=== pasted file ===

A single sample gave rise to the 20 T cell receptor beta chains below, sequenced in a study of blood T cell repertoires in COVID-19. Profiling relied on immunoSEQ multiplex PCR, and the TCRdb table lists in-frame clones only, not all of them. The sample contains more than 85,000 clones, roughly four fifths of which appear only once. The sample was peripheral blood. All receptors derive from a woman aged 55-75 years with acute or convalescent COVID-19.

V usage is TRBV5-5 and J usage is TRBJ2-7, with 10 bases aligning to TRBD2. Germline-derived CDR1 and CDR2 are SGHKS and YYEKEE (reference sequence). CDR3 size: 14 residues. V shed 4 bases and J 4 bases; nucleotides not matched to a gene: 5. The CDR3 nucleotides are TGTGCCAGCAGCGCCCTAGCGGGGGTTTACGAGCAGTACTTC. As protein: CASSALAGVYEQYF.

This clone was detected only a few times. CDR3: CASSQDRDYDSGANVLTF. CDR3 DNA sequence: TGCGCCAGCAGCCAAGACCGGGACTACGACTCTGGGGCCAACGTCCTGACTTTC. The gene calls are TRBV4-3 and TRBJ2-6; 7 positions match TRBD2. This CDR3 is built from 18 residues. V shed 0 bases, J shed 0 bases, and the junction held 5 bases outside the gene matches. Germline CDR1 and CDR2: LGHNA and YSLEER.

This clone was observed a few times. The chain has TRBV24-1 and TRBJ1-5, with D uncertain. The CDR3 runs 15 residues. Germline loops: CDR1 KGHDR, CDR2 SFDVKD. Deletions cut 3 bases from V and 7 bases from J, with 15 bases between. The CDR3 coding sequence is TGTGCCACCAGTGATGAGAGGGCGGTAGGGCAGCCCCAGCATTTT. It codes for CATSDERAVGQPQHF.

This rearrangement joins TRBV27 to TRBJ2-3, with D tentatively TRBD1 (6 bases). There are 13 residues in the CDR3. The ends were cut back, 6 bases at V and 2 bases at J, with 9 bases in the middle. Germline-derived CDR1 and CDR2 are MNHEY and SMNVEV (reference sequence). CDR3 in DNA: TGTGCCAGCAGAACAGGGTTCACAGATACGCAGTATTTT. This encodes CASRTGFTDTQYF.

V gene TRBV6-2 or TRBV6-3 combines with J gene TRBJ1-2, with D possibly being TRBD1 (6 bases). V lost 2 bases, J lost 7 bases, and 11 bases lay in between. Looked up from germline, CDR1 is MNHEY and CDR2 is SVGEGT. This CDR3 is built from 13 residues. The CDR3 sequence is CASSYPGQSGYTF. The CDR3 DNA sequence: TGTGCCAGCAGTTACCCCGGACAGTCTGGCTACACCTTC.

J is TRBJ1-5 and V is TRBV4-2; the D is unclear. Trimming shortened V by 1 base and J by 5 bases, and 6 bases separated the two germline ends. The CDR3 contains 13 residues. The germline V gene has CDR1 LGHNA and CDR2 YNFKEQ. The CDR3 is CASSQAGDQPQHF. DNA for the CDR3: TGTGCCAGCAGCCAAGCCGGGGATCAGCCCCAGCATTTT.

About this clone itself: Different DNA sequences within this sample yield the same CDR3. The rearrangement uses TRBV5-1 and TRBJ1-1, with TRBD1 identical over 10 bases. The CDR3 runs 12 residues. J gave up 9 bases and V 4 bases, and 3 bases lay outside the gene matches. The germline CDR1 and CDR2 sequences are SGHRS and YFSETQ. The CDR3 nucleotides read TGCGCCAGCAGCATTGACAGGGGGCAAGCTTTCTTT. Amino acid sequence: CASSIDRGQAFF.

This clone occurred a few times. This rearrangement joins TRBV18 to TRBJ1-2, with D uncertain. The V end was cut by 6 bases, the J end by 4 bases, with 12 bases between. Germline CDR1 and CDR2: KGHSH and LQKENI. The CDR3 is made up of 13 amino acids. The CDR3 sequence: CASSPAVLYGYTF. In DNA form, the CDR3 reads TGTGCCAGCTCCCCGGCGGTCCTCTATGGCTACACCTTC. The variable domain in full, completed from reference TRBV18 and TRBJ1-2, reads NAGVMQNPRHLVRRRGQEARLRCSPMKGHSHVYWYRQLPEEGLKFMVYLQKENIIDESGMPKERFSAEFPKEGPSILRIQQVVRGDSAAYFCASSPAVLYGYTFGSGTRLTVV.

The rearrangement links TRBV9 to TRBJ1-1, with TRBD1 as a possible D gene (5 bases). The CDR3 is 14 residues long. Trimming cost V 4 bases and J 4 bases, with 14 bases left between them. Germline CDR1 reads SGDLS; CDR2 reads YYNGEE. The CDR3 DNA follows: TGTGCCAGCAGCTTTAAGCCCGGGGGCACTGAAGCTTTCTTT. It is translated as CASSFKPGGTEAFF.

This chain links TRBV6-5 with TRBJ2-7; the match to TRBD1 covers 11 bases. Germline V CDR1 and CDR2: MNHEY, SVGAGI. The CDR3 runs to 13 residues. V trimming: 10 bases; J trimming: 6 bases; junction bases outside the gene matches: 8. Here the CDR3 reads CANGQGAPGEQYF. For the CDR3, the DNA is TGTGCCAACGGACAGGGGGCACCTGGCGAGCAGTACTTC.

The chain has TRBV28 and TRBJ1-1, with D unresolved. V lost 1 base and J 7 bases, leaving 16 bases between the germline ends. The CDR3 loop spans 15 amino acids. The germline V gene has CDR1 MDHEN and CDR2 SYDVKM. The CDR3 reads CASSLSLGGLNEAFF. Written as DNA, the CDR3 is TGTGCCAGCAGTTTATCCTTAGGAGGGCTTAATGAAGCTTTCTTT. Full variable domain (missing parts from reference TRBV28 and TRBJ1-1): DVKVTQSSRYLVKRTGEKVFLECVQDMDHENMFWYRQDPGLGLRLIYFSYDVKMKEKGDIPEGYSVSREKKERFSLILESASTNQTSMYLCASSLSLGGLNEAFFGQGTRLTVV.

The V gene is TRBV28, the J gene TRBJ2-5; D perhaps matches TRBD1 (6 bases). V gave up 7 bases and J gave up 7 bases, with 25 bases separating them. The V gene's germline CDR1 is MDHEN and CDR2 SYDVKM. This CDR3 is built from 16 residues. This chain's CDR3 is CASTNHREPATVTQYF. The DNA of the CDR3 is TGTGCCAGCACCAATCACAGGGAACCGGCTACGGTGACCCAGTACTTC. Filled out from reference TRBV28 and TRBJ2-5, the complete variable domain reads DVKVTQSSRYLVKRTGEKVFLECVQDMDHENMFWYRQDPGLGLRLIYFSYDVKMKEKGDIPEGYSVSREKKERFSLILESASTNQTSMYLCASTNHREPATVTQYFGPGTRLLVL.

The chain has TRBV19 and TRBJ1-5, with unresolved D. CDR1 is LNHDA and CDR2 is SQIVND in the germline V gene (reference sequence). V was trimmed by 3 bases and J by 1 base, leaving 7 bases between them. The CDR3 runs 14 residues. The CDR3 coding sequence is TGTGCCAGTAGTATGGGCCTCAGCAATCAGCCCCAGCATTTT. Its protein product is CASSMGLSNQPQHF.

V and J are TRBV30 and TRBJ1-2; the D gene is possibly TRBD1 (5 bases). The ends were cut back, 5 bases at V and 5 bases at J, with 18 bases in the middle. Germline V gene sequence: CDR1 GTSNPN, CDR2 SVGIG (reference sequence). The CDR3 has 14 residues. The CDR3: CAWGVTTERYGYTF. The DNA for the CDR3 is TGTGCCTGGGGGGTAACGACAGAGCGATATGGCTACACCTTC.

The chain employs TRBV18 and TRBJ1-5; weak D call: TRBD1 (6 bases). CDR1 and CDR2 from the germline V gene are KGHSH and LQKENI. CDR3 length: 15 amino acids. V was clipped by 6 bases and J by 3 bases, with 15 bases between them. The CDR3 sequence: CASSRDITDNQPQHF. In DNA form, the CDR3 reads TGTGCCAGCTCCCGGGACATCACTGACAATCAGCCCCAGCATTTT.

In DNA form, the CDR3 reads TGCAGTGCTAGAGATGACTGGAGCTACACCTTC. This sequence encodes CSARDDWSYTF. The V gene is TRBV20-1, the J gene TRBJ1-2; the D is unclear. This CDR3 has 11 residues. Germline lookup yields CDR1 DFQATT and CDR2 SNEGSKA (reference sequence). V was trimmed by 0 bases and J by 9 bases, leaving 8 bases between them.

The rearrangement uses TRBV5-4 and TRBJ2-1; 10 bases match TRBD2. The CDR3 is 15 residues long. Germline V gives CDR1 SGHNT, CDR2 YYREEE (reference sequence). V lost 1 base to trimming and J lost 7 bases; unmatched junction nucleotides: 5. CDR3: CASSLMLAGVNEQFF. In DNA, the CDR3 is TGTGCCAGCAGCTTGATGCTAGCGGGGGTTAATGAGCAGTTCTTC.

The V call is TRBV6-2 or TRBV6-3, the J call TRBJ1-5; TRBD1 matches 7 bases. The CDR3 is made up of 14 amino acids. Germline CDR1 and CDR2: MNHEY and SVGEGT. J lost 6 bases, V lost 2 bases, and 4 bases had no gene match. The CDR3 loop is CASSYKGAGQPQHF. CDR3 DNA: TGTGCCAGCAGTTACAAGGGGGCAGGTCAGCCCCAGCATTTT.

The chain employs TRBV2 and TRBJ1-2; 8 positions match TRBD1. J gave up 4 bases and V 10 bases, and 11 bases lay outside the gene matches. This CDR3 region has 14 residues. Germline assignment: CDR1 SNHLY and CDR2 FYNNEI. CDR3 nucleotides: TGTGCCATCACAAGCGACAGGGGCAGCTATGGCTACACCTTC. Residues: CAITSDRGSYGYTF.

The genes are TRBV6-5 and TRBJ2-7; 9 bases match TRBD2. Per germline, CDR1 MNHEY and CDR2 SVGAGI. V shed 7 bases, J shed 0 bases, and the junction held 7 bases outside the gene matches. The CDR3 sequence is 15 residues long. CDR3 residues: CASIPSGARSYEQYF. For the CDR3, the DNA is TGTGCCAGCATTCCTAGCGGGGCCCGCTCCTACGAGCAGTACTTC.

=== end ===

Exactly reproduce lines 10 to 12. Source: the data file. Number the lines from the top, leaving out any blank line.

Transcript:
The rearrangement links TRBV9 to TRBJ1-1, with TRBD1 as a possible D gene (5 bases). The CDR3 is 14 residues long. Trimming cost V 4 bases and J 4 bases, with 14 bases left between them. Germline CDR1 reads SGDLS; CDR2 reads YYNGEE. The CDR3 DNA follows: TGTGCCAGCAGCTTTAAGCCCGGGGGCACTGAAGCTTTCTTT. It is translated as CASSFKPGGTEAFF.

This chain links TRBV6-5 with TRBJ2-7; the match to TRBD1 covers 11 bases. Germline V CDR1 and CDR2: MNHEY, SVGAGI. The CDR3 runs to 13 residues. V trimming: 10 bases; J trimming: 6 bases; junction bases outside the gene matches: 8. Here the CDR3 reads CANGQGAPGEQYF. For the CDR3, the DNA is TGTGCCAACGGACAGGGGGCACCTGGCGAGCAGTACTTC.

The chain has TRBV28 and TRBJ1-1, with D unresolved. V lost 1 base and J 7 bases, leaving 16 bases between the germline ends. The CDR3 loop spans 15 amino acids. The germline V gene has CDR1 MDHEN and CDR2 SYDVKM. The CDR3 reads CASSLSLGGLNEAFF. Written as DNA, the CDR3 is TGTGCCAGCAGTTTATCCTTAGGAGGGCTTAATGAAGCTTTCTTT. Full variable domain (missing parts from reference TRBV28 and TRBJ1-1): DVKVTQSSRYLVKRTGEKVFLECVQDMDHENMFWYRQDPGLGLRLIYFSYDVKMKEKGDIPEGYSVSREKKERFSLILESASTNQTSMYLCASSLSLGGLNEAFFGQGTRLTVV.